- Their child doesn’t respond when people talk to them but will respond to other noises. Children on the autism spectrum often experience a hypersensitivity to noise. If you notice that your child has no difficulty hearing but does not seem to take in, or respond to, voices, you may wish to look into this further.
- Their child doesn’t like to be cuddled or hugged. Children on the autism spectrum often dislike cuddling. If your child seems to avoid cuddling, or only wishes to cuddle at specific times, this could be a clue that they are struggling with symptoms of ASD.
- Their child repeats the same behaviors or phrases and words over and over. For example a child with ASD may mimic a phrase or repeat what others say like an echo. If rather than communicating in an appropriate way, you notice that your child is repeating your words or using a standard set of words frequently, you may wish to explore further.
- Their child doesn’t engage in pretend play. Children on the autism spectrum may spend a great deal of time setting toys in a specific order, but they may not engage in play that requires imagination. For example, a child with ASD may set their dolls up in an ordered line but will not play at feeding or caring for them.
- Their child may show a great dislike for changes in their daily routine. Most children enjoy a break in their day to day routine. If, however, you notice that slight changes in daily routines upsets your child, you may wish to consider whether this could be a sign of something more.
- Their child may react more acutely to sounds, tastes, and the feeling of things like clothing than other children appear to. If your child displays difficulty tolerating things like new shoes, the seams in socks or clothing, tags in their clothes, or specific types of food, it could be an indication of hypersensitivity associated with ASD.
Can autism go away?
According to recent research, children can somewhat outgrow their diagnosis of ASD. However, research by Shulman, D’Agostino, & Lee indicates that many of these children will continue to need some type of early intervention such as therapeutic or educational support.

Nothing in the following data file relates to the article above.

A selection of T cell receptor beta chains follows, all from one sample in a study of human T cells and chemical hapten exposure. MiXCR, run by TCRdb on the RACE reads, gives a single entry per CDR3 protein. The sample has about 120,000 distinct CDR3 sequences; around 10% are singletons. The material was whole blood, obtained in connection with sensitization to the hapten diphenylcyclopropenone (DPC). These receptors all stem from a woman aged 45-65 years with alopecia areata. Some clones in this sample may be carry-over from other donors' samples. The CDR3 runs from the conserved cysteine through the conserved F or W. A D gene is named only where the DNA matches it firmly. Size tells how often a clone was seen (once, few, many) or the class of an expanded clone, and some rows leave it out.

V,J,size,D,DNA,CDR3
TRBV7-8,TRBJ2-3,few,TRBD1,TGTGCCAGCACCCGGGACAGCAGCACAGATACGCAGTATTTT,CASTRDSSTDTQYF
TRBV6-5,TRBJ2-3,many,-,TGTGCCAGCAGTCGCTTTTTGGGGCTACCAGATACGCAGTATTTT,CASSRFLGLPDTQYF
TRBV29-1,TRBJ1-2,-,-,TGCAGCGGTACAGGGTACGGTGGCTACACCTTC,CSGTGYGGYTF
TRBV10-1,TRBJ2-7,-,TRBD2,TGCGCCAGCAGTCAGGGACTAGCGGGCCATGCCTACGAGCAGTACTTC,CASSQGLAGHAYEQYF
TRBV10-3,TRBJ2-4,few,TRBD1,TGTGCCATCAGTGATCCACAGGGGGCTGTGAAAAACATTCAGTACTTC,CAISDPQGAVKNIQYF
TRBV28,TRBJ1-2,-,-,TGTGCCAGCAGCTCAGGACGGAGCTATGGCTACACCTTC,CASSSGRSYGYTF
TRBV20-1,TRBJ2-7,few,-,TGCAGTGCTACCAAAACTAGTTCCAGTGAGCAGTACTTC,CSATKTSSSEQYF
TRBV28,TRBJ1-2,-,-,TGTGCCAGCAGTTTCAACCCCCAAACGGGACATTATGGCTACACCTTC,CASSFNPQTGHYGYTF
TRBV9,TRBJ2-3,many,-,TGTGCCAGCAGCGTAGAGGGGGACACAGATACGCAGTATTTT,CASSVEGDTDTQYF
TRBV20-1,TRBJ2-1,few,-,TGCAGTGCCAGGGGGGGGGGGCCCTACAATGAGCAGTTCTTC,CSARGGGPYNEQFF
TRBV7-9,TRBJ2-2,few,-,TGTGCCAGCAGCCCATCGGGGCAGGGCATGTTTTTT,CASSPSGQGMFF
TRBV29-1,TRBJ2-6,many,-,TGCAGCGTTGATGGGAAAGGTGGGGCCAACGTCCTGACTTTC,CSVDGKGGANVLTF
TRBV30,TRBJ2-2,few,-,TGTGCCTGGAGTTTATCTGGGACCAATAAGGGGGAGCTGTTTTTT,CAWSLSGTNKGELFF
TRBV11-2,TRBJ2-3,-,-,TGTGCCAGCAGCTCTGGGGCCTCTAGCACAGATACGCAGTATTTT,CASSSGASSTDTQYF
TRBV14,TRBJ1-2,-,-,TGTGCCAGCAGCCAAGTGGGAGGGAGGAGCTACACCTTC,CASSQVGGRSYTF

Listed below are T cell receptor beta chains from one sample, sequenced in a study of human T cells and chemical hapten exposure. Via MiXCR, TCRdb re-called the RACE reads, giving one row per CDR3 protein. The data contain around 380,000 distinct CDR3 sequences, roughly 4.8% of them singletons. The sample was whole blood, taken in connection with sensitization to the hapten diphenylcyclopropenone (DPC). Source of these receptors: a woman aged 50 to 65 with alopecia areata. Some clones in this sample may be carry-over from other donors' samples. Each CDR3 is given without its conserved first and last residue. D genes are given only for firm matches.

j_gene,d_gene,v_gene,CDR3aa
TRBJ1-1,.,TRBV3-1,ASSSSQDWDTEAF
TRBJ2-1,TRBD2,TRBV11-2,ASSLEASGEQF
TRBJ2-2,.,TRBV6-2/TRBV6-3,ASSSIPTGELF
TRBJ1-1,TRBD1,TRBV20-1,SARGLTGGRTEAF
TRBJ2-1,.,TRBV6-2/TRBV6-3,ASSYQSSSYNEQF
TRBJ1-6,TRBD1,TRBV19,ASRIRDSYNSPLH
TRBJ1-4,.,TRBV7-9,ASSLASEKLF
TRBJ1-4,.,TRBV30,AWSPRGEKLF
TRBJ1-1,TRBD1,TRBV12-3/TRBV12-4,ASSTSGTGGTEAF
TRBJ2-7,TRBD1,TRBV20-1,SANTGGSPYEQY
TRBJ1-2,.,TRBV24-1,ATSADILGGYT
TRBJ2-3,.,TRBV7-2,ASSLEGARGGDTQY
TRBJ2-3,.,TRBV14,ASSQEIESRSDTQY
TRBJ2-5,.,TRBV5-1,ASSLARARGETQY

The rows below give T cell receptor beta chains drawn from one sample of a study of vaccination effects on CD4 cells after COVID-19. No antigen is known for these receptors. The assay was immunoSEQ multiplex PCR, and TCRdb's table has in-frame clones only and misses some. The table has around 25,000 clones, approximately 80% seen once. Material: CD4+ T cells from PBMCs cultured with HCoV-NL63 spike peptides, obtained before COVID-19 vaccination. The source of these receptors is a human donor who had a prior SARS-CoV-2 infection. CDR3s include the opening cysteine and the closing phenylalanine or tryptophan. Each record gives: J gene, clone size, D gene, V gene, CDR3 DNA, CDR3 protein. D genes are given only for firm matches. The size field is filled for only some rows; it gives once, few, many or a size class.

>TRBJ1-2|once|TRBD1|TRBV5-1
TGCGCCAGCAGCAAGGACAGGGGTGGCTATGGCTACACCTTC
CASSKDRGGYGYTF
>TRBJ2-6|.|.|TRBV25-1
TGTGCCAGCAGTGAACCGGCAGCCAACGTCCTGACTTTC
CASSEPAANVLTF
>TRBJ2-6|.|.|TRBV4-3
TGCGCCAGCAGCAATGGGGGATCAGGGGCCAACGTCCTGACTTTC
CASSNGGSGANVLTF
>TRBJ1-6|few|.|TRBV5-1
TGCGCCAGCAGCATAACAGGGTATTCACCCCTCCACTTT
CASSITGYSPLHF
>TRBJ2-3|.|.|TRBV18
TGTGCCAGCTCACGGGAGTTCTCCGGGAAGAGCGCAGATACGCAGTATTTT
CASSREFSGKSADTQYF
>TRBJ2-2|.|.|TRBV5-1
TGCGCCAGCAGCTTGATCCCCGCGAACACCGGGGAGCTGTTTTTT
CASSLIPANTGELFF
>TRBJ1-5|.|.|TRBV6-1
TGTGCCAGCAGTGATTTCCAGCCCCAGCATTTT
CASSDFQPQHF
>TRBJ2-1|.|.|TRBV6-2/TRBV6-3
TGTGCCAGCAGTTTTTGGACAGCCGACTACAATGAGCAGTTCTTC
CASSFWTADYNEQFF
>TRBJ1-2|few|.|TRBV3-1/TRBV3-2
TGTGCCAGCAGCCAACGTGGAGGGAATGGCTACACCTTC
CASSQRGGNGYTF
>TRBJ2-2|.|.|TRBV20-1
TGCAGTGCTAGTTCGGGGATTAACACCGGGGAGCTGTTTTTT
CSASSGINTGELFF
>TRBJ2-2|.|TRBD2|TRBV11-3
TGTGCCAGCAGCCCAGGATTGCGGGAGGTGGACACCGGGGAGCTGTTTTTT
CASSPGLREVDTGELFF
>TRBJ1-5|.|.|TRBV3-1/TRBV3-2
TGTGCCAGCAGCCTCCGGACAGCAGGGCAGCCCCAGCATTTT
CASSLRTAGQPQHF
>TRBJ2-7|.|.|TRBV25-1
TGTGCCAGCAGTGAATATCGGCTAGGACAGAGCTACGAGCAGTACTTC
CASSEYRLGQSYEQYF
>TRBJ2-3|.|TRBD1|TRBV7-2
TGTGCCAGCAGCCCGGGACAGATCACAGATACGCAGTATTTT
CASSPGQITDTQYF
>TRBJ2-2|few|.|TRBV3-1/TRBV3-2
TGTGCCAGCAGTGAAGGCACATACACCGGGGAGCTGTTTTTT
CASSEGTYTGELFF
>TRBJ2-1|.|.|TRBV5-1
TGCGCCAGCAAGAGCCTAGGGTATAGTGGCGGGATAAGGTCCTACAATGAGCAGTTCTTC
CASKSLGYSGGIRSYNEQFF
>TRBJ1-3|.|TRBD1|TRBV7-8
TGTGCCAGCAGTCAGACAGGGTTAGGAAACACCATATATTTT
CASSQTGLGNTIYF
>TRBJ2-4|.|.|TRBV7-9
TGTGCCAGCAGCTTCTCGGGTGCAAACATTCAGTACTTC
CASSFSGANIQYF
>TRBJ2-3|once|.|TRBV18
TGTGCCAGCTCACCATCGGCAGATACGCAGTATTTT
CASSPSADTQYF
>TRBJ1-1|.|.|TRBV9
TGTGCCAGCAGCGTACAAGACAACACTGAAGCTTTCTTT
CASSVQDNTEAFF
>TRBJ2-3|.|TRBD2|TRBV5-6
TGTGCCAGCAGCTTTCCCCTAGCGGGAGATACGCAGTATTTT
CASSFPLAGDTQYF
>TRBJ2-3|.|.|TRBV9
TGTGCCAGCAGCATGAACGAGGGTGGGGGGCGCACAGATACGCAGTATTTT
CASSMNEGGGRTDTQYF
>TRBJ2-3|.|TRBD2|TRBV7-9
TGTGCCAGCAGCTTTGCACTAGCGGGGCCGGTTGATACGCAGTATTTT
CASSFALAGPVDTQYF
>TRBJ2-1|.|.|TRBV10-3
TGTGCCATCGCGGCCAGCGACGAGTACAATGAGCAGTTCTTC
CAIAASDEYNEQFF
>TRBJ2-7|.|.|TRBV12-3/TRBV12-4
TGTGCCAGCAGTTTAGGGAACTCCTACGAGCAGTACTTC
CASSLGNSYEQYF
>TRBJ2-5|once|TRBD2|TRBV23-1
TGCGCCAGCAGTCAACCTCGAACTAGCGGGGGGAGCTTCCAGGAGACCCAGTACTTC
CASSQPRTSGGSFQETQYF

While full recovery from a diagnosis of ASD may not be possible, there are many ways that parents can help their child to live with the effects of their autism diagnosis. Parents can help their child diagnosed with ASD to thrive by:
- Developing structure and safety in their child’s life. Safety is often an issue for children on the autism spectrum. Establishing a safe space for your child to go when feeling overwhelmed supports their feelings of safety and security while limiting the possibility to the child harming themselves.
- Signing your child up for ABA therapy. Applied Behavior Analysis therapy give your child the skills so that they can live more independent lives and participate in their communities
- Connecting in non-verbal ways. Learning functional communication skills allows you to engage your child in a way that is beneficial to you both. Learning to use alternatives to verbal communication, be that sign language, bodily gestures, or pictures will help you to engage with your child on a level that you may not have previously been able to. Finding a way to communicate with your child will support your relationship and improve both your child’s sense of belonging and your confidence as a parent.
- Finding help and support. There are many professionals, organizations, and groups that can help you find information, treatment options, services, and a sense of community. The more support you and your child have, the better you will be able to limit your feelings of stress and find your way to enjoying the special relationship you have with your child.
Does autism worsen with age?
Longitudinal studies have found that about 10% of children diagnosed with ASD show a dramatic improvement by the time they reach their mid-teens. The proportion of children who show marked improvement tend to improve their verbal skills early on and have a high initial verbal intelligence quotient. These research findings may have significant implications for identifying what skills to help your child focus on improving today.
Indeed, research indicates that children whose parents are engaged in their treatment early on show better verbal and daily living skills in their teen years. However, the improvement that many people see in their teen years tends to stop as they transition out of the school environment.
This may be explained by two specific events that occur at this time in a child’s life. First, the teen is leaving the structure of the educational environment which many individuals find highly beneficial. Second, many individuals on the autism spectrum lose access to support when they reach adulthood. You may find support in community agencies and higher education supports to help fill this space as your child transitions out of the child support system.